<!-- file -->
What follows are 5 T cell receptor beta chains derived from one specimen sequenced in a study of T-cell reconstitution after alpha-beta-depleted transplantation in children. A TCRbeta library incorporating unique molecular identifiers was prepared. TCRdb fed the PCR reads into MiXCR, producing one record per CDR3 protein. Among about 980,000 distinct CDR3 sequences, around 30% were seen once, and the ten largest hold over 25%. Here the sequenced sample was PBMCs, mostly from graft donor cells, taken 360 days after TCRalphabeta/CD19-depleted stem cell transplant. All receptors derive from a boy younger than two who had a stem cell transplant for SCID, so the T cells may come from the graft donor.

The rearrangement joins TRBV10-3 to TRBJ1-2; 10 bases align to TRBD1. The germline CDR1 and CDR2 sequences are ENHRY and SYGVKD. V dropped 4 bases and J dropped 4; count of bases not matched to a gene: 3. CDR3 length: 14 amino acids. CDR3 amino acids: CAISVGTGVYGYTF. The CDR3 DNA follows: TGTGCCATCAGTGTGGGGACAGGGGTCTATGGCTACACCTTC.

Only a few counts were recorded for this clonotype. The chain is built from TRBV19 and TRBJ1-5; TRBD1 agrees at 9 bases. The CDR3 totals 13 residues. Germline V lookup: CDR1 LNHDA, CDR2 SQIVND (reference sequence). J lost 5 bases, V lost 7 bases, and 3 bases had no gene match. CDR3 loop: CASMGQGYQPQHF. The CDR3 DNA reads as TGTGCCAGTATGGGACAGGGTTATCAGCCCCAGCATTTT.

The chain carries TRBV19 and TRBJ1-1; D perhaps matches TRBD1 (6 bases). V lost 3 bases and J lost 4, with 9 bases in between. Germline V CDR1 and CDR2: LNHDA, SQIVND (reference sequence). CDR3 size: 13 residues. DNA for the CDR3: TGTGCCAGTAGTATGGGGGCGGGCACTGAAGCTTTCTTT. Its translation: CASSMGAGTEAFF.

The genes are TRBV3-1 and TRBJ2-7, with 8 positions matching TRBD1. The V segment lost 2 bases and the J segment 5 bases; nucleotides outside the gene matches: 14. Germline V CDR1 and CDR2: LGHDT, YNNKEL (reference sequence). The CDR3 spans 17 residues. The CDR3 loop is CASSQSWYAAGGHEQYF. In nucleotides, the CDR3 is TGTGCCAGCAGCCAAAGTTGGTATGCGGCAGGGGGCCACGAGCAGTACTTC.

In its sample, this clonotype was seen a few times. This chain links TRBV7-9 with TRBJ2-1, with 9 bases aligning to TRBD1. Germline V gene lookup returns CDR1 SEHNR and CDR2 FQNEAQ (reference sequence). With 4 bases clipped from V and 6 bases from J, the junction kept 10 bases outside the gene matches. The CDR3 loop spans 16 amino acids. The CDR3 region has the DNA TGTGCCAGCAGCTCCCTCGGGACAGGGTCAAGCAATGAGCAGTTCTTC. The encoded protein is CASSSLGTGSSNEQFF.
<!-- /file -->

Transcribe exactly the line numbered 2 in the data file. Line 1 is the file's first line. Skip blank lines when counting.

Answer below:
The rearrangement joins TRBV10-3 to TRBJ1-2; 10 bases align to TRBD1. The germline CDR1 and CDR2 sequences are ENHRY and SYGVKD. V dropped 4 bases and J dropped 4; count of bases not matched to a gene: 3. CDR3 length: 14 amino acids. CDR3 amino acids: CAISVGTGVYGYTF. The CDR3 DNA follows: TGTGCCATCAGTGTGGGGACAGGGGTCTATGGCTACACCTTC.